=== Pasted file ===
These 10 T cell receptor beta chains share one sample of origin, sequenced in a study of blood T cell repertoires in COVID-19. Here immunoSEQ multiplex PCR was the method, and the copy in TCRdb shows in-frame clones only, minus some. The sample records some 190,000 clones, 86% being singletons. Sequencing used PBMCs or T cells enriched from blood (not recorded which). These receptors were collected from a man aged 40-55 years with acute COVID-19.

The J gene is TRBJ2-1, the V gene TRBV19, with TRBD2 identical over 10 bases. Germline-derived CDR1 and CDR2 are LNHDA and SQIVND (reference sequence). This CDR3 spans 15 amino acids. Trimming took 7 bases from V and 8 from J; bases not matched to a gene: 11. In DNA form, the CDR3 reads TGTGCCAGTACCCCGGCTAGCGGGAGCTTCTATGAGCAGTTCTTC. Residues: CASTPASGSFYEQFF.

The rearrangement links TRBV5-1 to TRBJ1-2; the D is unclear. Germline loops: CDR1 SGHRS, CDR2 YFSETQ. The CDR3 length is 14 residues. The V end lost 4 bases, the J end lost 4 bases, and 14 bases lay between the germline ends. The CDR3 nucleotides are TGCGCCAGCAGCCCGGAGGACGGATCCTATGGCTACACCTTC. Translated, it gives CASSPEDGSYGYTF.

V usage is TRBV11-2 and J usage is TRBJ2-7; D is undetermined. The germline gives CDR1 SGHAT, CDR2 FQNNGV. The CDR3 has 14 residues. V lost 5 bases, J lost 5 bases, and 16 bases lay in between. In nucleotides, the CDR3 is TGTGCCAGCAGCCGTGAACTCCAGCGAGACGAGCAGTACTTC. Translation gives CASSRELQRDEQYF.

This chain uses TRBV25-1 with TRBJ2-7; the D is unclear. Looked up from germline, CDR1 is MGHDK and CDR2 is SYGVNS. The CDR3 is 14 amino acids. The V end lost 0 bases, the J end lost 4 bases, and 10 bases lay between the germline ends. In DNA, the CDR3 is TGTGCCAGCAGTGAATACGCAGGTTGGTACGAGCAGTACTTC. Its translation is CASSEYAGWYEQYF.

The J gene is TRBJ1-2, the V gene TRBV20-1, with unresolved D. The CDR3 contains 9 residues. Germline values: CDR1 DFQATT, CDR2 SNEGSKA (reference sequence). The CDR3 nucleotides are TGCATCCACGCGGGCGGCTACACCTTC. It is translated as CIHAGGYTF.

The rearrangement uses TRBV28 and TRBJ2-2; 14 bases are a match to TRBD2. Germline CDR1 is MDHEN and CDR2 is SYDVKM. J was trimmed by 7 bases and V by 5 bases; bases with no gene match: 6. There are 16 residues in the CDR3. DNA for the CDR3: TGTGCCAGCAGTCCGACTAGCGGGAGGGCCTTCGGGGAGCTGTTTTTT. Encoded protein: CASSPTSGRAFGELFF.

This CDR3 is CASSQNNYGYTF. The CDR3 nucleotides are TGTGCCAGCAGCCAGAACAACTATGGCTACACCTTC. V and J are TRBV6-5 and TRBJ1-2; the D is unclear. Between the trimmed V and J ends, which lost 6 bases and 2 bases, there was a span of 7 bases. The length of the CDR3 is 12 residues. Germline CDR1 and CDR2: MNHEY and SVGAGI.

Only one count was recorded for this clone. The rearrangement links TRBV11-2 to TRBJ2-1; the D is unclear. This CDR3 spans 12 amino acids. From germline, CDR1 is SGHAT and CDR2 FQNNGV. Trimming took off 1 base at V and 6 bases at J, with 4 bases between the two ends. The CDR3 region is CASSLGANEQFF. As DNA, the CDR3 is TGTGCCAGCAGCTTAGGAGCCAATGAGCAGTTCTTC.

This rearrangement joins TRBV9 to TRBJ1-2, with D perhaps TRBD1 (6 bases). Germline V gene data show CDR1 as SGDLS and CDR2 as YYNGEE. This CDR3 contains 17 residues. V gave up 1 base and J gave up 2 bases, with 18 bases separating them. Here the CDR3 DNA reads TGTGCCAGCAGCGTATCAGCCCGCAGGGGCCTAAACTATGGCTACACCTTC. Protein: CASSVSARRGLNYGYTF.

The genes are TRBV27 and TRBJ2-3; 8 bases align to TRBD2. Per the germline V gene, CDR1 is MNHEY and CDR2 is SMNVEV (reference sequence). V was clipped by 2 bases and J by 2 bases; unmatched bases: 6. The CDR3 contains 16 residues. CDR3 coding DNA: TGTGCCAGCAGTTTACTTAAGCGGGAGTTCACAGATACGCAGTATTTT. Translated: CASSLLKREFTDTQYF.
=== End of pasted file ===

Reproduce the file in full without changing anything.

These 10 T cell receptor beta chains share one sample of origin, sequenced in a study of blood T cell repertoires in COVID-19. Here immunoSEQ multiplex PCR was the method, and the copy in TCRdb shows in-frame clones only, minus some. The sample records some 190,000 clones, 86% being singletons. Sequencing used PBMCs or T cells enriched from blood (not recorded which). These receptors were collected from a man aged 40-55 years with acute COVID-19.

The J gene is TRBJ2-1, the V gene TRBV19, with TRBD2 identical over 10 bases. Germline-derived CDR1 and CDR2 are LNHDA and SQIVND (reference sequence). This CDR3 spans 15 amino acids. Trimming took 7 bases from V and 8 from J; bases not matched to a gene: 11. In DNA form, the CDR3 reads TGTGCCAGTACCCCGGCTAGCGGGAGCTTCTATGAGCAGTTCTTC. Residues: CASTPASGSFYEQFF.

The rearrangement links TRBV5-1 to TRBJ1-2; the D is unclear. Germline loops: CDR1 SGHRS, CDR2 YFSETQ. The CDR3 length is 14 residues. The V end lost 4 bases, the J end lost 4 bases, and 14 bases lay between the germline ends. The CDR3 nucleotides are TGCGCCAGCAGCCCGGAGGACGGATCCTATGGCTACACCTTC. Translated, it gives CASSPEDGSYGYTF.

V usage is TRBV11-2 and J usage is TRBJ2-7; D is undetermined. The germline gives CDR1 SGHAT, CDR2 FQNNGV. The CDR3 has 14 residues. V lost 5 bases, J lost 5 bases, and 16 bases lay in between. In nucleotides, the CDR3 is TGTGCCAGCAGCCGTGAACTCCAGCGAGACGAGCAGTACTTC. Translation gives CASSRELQRDEQYF.

This chain uses TRBV25-1 with TRBJ2-7; the D is unclear. Looked up from germline, CDR1 is MGHDK and CDR2 is SYGVNS. The CDR3 is 14 amino acids. The V end lost 0 bases, the J end lost 4 bases, and 10 bases lay between the germline ends. In DNA, the CDR3 is TGTGCCAGCAGTGAATACGCAGGTTGGTACGAGCAGTACTTC. Its translation is CASSEYAGWYEQYF.

The J gene is TRBJ1-2, the V gene TRBV20-1, with unresolved D. The CDR3 contains 9 residues. Germline values: CDR1 DFQATT, CDR2 SNEGSKA (reference sequence). The CDR3 nucleotides are TGCATCCACGCGGGCGGCTACACCTTC. It is translated as CIHAGGYTF.

The rearrangement uses TRBV28 and TRBJ2-2; 14 bases are a match to TRBD2. Germline CDR1 is MDHEN and CDR2 is SYDVKM. J was trimmed by 7 bases and V by 5 bases; bases with no gene match: 6. There are 16 residues in the CDR3. DNA for the CDR3: TGTGCCAGCAGTCCGACTAGCGGGAGGGCCTTCGGGGAGCTGTTTTTT. Encoded protein: CASSPTSGRAFGELFF.

This CDR3 is CASSQNNYGYTF. The CDR3 nucleotides are TGTGCCAGCAGCCAGAACAACTATGGCTACACCTTC. V and J are TRBV6-5 and TRBJ1-2; the D is unclear. Between the trimmed V and J ends, which lost 6 bases and 2 bases, there was a span of 7 bases. The length of the CDR3 is 12 residues. Germline CDR1 and CDR2: MNHEY and SVGAGI.

Only one count was recorded for this clone. The rearrangement links TRBV11-2 to TRBJ2-1; the D is unclear. This CDR3 spans 12 amino acids. From germline, CDR1 is SGHAT and CDR2 FQNNGV. Trimming took off 1 base at V and 6 bases at J, with 4 bases between the two ends. The CDR3 region is CASSLGANEQFF. As DNA, the CDR3 is TGTGCCAGCAGCTTAGGAGCCAATGAGCAGTTCTTC.

This rearrangement joins TRBV9 to TRBJ1-2, with D perhaps TRBD1 (6 bases). Germline V gene data show CDR1 as SGDLS and CDR2 as YYNGEE. This CDR3 contains 17 residues. V gave up 1 base and J gave up 2 bases, with 18 bases separating them. Here the CDR3 DNA reads TGTGCCAGCAGCGTATCAGCCCGCAGGGGCCTAAACTATGGCTACACCTTC. Protein: CASSVSARRGLNYGYTF.

The genes are TRBV27 and TRBJ2-3; 8 bases align to TRBD2. Per the germline V gene, CDR1 is MNHEY and CDR2 is SMNVEV (reference sequence). V was clipped by 2 bases and J by 2 bases; unmatched bases: 6. The CDR3 contains 16 residues. CDR3 coding DNA: TGTGCCAGCAGTTTACTTAAGCGGGAGTTCACAGATACGCAGTATTTT. Translated: CASSLLKREFTDTQYF.